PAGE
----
The Greyhound returns

The Greyhound returns

My last visit was probably 5 years ago and I remember what a charismatic albeit tired place it was. That the lighting was poor was a bonus because the sticky beer infused carpet, stereotypical lumpy off-white pub wallpaper and nicotine stained ceiling were not its best features. The beer garden was nothing more than an old brick wall enclosed patio with a few bench tables, accessed via a dark brick corridor. It’s closure, along with a number of other pubs on the mile, was symptomatic of the diminishing returns for publicans in the face of the economic downturn and cheap supermarket booze, plus I dare say the lure of new city centre pubs.

That’s all history. Today the pub is reborn and we have Trevor and Paul Harris of the Derby Brewing Company to thank for this divine intervention. This organisation and these people are brewing deitys in this city. I’m sure many people aside from myself would be happy to see Trevor enshrined as a latter day patron saint of beer.

A brief history… (click on the DBC link for full details)

  • Trevor rescued the vacant Brunswick Inn and transformed it into a legend. He brought a fabulous old inn back to life (it originally opened in 1842) and started to brew some of the best award winning beer you will find anywhere. His achievements were recognised in 2001 when the pub won the title of UK Beer Pub Of The Year.
  • Founded The Derby Brewing Company, produced yet more tremendous award winning ales and sold them via numerous local pubs and supermarket outlets.
    Old Intentional - Derby Brewing Company's successor to Old Accidental

    Old Intentional - Derby Brewing Company's successor to Old Accidental

  • Sold up and rescued another superlative old (1862) pub The Royal Standard in Derby which he converted into arguably Derbys hottest real ale venue (aka “The Brewey Tap”) – no mean feat in a city blessed with a many tremendous pubs, local real ale breweries and tipples. It won the Derby CAMRA pub of the year award in 2009.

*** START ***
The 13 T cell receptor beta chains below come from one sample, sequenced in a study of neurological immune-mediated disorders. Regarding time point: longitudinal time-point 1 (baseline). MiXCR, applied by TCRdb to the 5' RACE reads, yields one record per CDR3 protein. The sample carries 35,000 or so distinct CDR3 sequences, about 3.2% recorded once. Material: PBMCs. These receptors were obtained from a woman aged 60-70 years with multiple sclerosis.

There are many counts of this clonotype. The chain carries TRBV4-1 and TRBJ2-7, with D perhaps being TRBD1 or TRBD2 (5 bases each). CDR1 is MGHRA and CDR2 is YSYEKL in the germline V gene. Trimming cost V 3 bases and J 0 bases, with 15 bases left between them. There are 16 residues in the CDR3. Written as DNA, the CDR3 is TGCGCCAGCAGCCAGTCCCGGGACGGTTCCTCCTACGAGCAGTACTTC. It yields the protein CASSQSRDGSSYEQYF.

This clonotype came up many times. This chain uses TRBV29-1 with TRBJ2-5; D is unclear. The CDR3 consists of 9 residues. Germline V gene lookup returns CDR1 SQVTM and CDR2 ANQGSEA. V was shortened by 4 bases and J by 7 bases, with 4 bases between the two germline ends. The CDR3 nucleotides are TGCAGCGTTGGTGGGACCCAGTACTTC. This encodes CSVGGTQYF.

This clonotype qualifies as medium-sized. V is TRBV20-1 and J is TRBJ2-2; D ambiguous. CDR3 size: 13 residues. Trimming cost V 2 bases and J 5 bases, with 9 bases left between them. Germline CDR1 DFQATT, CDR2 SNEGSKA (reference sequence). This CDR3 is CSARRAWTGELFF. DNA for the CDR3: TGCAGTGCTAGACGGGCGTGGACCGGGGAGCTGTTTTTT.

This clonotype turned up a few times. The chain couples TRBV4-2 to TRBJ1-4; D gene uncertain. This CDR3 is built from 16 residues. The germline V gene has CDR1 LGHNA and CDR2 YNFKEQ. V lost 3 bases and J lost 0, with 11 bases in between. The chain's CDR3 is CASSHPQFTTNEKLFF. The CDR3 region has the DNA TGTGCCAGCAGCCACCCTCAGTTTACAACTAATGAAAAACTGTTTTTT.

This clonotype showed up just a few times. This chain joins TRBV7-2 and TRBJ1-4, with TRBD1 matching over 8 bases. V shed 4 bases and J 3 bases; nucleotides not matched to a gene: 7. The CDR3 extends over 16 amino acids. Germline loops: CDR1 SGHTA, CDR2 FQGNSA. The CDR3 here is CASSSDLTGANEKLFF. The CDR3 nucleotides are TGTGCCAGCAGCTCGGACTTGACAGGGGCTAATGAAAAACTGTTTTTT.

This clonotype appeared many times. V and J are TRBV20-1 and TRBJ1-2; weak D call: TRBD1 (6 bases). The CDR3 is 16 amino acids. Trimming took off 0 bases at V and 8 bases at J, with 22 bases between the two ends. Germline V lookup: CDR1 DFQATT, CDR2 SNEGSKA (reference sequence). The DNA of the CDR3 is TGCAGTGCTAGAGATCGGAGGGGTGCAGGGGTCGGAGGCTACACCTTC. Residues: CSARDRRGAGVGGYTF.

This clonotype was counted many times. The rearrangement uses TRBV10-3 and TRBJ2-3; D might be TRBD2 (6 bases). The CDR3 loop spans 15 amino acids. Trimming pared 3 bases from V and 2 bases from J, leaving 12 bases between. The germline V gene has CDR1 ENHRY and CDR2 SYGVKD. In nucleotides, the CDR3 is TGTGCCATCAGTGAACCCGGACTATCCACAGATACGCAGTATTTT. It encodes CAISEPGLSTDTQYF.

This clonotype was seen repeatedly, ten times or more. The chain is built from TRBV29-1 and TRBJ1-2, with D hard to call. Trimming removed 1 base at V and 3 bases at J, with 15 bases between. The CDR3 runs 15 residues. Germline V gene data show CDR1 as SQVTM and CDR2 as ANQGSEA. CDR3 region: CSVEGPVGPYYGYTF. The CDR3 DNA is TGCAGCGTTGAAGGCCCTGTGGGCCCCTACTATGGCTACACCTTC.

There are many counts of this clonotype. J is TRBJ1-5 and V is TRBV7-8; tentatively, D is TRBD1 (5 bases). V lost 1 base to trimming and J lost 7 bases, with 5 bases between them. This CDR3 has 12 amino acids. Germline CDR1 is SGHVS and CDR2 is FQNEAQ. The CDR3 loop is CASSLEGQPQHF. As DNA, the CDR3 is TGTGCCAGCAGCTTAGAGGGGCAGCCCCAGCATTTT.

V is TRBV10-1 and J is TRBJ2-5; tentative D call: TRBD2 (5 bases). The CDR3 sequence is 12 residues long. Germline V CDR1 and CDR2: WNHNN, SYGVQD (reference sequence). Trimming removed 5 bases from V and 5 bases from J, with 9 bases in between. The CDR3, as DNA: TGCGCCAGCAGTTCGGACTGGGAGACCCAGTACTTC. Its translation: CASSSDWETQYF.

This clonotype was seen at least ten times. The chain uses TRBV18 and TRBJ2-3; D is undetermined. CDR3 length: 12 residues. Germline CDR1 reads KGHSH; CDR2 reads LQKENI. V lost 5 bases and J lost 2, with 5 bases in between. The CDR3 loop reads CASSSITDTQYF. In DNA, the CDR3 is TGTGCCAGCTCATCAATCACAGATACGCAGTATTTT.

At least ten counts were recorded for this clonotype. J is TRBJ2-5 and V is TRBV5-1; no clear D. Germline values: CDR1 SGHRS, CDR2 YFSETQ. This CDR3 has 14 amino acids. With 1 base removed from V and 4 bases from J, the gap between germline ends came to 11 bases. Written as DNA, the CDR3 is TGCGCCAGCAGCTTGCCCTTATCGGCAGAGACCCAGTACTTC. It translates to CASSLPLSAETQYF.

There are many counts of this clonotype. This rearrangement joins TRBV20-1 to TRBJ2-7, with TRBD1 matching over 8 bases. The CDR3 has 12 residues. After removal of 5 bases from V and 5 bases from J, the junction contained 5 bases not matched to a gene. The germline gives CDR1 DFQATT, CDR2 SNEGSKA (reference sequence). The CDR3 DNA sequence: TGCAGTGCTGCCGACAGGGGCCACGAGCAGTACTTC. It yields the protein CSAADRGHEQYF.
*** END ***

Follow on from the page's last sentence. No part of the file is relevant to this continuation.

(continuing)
• Acquired The Greyhound transformed it into what we are seeing for the first time today. After one evening here I have a sneaky idea where the Derby CAMRA pub of the year award is going in 2010.

Can you see a trend here? Iconic old pubs in distress. Sympathetic re-imaginations. Amazing beer. Packed out.

Tonights invited VIPs (plus me) are marvelling at the complete transformation The Greyhound has undergone within a barely plausible three (?!) months. Transformation is the right word – the venue is bright, accessible, attractive, seemingly more spacious and yet it retains it’s sense of history and charm. This isn’t an identikit chainy style redecoration. There is a stylish coherent brand, thanks in large part to the considerable design input of Derby designer Martin Hyde. Characters from his darkly humorous Dead good Kids theme pop up on signage, stationary and in decorative contexts: they subtly fuse themselves into those old walls and beams. It’s not the safe or conventional option but boy does it work!

Drinks Menu

Drinks Menu

Dead Good Kids - great fun!

Dead Good Kids - great fun!

First impressions on entry – a bright front lounge with clean lines served by a curved bar. Feet moving freely on an attractive old stone floor – no more unsticking of shoes from an ancestoral peat bog style beer soaked carpet. Onward to the seemingly extended rear lounge with a continuation of the curved bar.

View of rear bar

View of rear bar

Graham the Greyhound watches thirstily over the punters.

Graham the Greyhound looks on

Graham the Greyhound looks on

And if this wasn’t enough you realise that the unaccustomed visibility in this area is courtesy of natural light with a long glass door section opening up on hot days (like today) onto the sun-trap of a courtyard. Indoor and outdoor come together.

The courtyard (if that’s the correct term) looks so clean and inviting. The brick walls appear to have been blasted and remortared. The space seems to have been extended substantially with the removal of … I can’t remember what exactly, but there is a cleverly retained and opened up chimney structure that suggests a room has been demolished.

Beer Garden - a view that does it no justice

Beer Garden - a view that does it no justice

The subtext here is quality and style. This is the kind of space you want to meet friends in, to spend time, to talk, drink and chill.

A toast to Mine Host

A toast to Mine Host

Just add people. Build it and they will come. And when the doors open to the eager public at 8:30 they come in great numbers. And behold, it is rammed. I realise that my intentions to do photographic justice to the place have just gone down the pan because it is no longer possible to get a clear photo of anything!

Things are heating up

Things are heating up